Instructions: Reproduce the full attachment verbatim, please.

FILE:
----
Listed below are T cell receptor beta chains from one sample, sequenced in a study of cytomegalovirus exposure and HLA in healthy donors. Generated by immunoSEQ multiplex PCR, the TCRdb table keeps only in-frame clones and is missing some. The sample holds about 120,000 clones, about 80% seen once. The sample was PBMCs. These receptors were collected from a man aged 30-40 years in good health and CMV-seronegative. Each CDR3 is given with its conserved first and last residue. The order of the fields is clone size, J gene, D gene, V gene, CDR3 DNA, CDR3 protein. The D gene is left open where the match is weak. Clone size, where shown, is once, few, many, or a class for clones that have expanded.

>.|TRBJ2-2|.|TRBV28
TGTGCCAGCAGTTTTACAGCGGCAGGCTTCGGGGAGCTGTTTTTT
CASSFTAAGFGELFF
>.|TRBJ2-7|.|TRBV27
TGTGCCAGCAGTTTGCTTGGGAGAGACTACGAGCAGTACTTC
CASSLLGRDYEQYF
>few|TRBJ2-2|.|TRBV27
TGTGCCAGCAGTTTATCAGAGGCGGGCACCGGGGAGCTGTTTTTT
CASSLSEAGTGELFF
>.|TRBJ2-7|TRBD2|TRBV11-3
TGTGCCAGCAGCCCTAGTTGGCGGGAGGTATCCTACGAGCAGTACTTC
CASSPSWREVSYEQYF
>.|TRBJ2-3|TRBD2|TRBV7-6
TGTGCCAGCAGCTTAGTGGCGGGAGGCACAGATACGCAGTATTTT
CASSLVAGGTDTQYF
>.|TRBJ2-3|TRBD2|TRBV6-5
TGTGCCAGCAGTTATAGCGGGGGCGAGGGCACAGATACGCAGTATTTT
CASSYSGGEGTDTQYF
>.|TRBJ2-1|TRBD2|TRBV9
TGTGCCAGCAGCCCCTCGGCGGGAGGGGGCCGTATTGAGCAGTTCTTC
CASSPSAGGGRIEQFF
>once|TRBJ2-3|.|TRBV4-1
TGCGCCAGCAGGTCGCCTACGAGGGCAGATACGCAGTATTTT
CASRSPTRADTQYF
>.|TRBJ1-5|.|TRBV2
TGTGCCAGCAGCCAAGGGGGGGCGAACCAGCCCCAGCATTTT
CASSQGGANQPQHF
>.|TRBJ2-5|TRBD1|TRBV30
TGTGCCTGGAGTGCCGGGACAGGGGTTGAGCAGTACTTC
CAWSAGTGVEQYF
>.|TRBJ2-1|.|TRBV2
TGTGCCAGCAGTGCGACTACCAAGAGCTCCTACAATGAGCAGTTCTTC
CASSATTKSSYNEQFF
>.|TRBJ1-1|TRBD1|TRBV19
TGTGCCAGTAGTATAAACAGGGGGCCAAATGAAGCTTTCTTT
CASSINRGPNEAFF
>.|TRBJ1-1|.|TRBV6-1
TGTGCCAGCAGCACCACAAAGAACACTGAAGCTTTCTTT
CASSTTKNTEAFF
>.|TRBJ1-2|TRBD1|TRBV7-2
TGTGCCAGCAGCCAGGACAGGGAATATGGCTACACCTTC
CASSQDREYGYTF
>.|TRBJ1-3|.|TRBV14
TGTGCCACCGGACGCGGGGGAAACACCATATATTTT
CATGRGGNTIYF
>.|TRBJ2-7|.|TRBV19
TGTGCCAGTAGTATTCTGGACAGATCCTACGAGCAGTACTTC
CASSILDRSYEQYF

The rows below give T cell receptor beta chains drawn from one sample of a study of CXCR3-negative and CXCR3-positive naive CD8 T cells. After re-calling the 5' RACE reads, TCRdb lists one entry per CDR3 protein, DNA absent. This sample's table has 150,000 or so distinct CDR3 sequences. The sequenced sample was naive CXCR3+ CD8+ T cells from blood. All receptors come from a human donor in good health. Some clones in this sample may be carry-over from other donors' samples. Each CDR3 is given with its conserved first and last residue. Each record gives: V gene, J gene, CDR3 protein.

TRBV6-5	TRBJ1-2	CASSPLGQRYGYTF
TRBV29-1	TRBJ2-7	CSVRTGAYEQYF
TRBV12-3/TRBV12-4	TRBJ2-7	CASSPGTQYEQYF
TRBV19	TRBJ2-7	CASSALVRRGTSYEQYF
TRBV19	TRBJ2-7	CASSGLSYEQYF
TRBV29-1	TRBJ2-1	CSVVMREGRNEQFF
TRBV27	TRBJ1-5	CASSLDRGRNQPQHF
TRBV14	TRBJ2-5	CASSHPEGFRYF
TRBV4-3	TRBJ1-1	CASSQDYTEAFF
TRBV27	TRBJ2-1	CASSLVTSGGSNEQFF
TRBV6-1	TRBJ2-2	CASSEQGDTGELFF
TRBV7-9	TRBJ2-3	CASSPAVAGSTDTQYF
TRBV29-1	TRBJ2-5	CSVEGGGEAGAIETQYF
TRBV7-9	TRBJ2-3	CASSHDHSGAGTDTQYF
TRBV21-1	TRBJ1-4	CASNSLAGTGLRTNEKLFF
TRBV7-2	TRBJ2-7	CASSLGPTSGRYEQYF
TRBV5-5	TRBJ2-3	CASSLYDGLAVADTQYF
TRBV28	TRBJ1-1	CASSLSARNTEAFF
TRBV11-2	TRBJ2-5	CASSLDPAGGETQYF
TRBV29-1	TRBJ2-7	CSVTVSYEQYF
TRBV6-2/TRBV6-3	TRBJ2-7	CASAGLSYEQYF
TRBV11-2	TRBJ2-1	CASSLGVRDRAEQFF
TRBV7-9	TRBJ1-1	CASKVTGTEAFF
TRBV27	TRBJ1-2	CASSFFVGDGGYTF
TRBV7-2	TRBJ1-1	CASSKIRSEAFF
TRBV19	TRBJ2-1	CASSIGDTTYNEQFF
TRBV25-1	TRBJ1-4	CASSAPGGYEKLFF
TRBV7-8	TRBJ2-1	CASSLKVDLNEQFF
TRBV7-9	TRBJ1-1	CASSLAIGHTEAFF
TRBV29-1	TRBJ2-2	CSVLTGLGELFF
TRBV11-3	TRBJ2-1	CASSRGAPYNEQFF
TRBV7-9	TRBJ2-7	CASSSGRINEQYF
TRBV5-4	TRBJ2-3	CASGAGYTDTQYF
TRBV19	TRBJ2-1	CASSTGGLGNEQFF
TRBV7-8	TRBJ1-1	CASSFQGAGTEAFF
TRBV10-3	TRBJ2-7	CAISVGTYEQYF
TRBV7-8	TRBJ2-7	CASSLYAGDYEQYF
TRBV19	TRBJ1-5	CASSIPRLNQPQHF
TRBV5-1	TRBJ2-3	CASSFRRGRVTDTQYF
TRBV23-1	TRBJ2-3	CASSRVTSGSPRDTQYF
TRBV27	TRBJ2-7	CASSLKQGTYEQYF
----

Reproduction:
Listed below are T cell receptor beta chains from one sample, sequenced in a study of cytomegalovirus exposure and HLA in healthy donors. Generated by immunoSEQ multiplex PCR, the TCRdb table keeps only in-frame clones and is missing some. The sample holds about 120,000 clones, about 80% seen once. The sample was PBMCs. These receptors were collected from a man aged 30-40 years in good health and CMV-seronegative. Each CDR3 is given with its conserved first and last residue. The order of the fields is clone size, J gene, D gene, V gene, CDR3 DNA, CDR3 protein. The D gene is left open where the match is weak. Clone size, where shown, is once, few, many, or a class for clones that have expanded.

>.|TRBJ2-2|.|TRBV28
TGTGCCAGCAGTTTTACAGCGGCAGGCTTCGGGGAGCTGTTTTTT
CASSFTAAGFGELFF
>.|TRBJ2-7|.|TRBV27
TGTGCCAGCAGTTTGCTTGGGAGAGACTACGAGCAGTACTTC
CASSLLGRDYEQYF
>few|TRBJ2-2|.|TRBV27
TGTGCCAGCAGTTTATCAGAGGCGGGCACCGGGGAGCTGTTTTTT
CASSLSEAGTGELFF
>.|TRBJ2-7|TRBD2|TRBV11-3
TGTGCCAGCAGCCCTAGTTGGCGGGAGGTATCCTACGAGCAGTACTTC
CASSPSWREVSYEQYF
>.|TRBJ2-3|TRBD2|TRBV7-6
TGTGCCAGCAGCTTAGTGGCGGGAGGCACAGATACGCAGTATTTT
CASSLVAGGTDTQYF
>.|TRBJ2-3|TRBD2|TRBV6-5
TGTGCCAGCAGTTATAGCGGGGGCGAGGGCACAGATACGCAGTATTTT
CASSYSGGEGTDTQYF
>.|TRBJ2-1|TRBD2|TRBV9
TGTGCCAGCAGCCCCTCGGCGGGAGGGGGCCGTATTGAGCAGTTCTTC
CASSPSAGGGRIEQFF
>once|TRBJ2-3|.|TRBV4-1
TGCGCCAGCAGGTCGCCTACGAGGGCAGATACGCAGTATTTT
CASRSPTRADTQYF
>.|TRBJ1-5|.|TRBV2
TGTGCCAGCAGCCAAGGGGGGGCGAACCAGCCCCAGCATTTT
CASSQGGANQPQHF
>.|TRBJ2-5|TRBD1|TRBV30
TGTGCCTGGAGTGCCGGGACAGGGGTTGAGCAGTACTTC
CAWSAGTGVEQYF
>.|TRBJ2-1|.|TRBV2
TGTGCCAGCAGTGCGACTACCAAGAGCTCCTACAATGAGCAGTTCTTC
CASSATTKSSYNEQFF
>.|TRBJ1-1|TRBD1|TRBV19
TGTGCCAGTAGTATAAACAGGGGGCCAAATGAAGCTTTCTTT
CASSINRGPNEAFF
>.|TRBJ1-1|.|TRBV6-1
TGTGCCAGCAGCACCACAAAGAACACTGAAGCTTTCTTT
CASSTTKNTEAFF
>.|TRBJ1-2|TRBD1|TRBV7-2
TGTGCCAGCAGCCAGGACAGGGAATATGGCTACACCTTC
CASSQDREYGYTF
>.|TRBJ1-3|.|TRBV14
TGTGCCACCGGACGCGGGGGAAACACCATATATTTT
CATGRGGNTIYF
>.|TRBJ2-7|.|TRBV19
TGTGCCAGTAGTATTCTGGACAGATCCTACGAGCAGTACTTC
CASSILDRSYEQYF

The rows below give T cell receptor beta chains drawn from one sample of a study of CXCR3-negative and CXCR3-positive naive CD8 T cells. After re-calling the 5' RACE reads, TCRdb lists one entry per CDR3 protein, DNA absent. This sample's table has 150,000 or so distinct CDR3 sequences. The sequenced sample was naive CXCR3+ CD8+ T cells from blood. All receptors come from a human donor in good health. Some clones in this sample may be carry-over from other donors' samples. Each CDR3 is given with its conserved first and last residue. Each record gives: V gene, J gene, CDR3 protein.

TRBV6-5	TRBJ1-2	CASSPLGQRYGYTF
TRBV29-1	TRBJ2-7	CSVRTGAYEQYF
TRBV12-3/TRBV12-4	TRBJ2-7	CASSPGTQYEQYF
TRBV19	TRBJ2-7	CASSALVRRGTSYEQYF
TRBV19	TRBJ2-7	CASSGLSYEQYF
TRBV29-1	TRBJ2-1	CSVVMREGRNEQFF
TRBV27	TRBJ1-5	CASSLDRGRNQPQHF
TRBV14	TRBJ2-5	CASSHPEGFRYF
TRBV4-3	TRBJ1-1	CASSQDYTEAFF
TRBV27	TRBJ2-1	CASSLVTSGGSNEQFF
TRBV6-1	TRBJ2-2	CASSEQGDTGELFF
TRBV7-9	TRBJ2-3	CASSPAVAGSTDTQYF
TRBV29-1	TRBJ2-5	CSVEGGGEAGAIETQYF
TRBV7-9	TRBJ2-3	CASSHDHSGAGTDTQYF
TRBV21-1	TRBJ1-4	CASNSLAGTGLRTNEKLFF
TRBV7-2	TRBJ2-7	CASSLGPTSGRYEQYF
TRBV5-5	TRBJ2-3	CASSLYDGLAVADTQYF
TRBV28	TRBJ1-1	CASSLSARNTEAFF
TRBV11-2	TRBJ2-5	CASSLDPAGGETQYF
TRBV29-1	TRBJ2-7	CSVTVSYEQYF
TRBV6-2/TRBV6-3	TRBJ2-7	CASAGLSYEQYF
TRBV11-2	TRBJ2-1	CASSLGVRDRAEQFF
TRBV7-9	TRBJ1-1	CASKVTGTEAFF
TRBV27	TRBJ1-2	CASSFFVGDGGYTF
TRBV7-2	TRBJ1-1	CASSKIRSEAFF
TRBV19	TRBJ2-1	CASSIGDTTYNEQFF
TRBV25-1	TRBJ1-4	CASSAPGGYEKLFF
TRBV7-8	TRBJ2-1	CASSLKVDLNEQFF
TRBV7-9	TRBJ1-1	CASSLAIGHTEAFF
TRBV29-1	TRBJ2-2	CSVLTGLGELFF
TRBV11-3	TRBJ2-1	CASSRGAPYNEQFF
TRBV7-9	TRBJ2-7	CASSSGRINEQYF
TRBV5-4	TRBJ2-3	CASGAGYTDTQYF
TRBV19	TRBJ2-1	CASSTGGLGNEQFF
TRBV7-8	TRBJ1-1	CASSFQGAGTEAFF
TRBV10-3	TRBJ2-7	CAISVGTYEQYF
TRBV7-8	TRBJ2-7	CASSLYAGDYEQYF
TRBV19	TRBJ1-5	CASSIPRLNQPQHF
TRBV5-1	TRBJ2-3	CASSFRRGRVTDTQYF
TRBV23-1	TRBJ2-3	CASSRVTSGSPRDTQYF
TRBV27	TRBJ2-7	CASSLKQGTYEQYF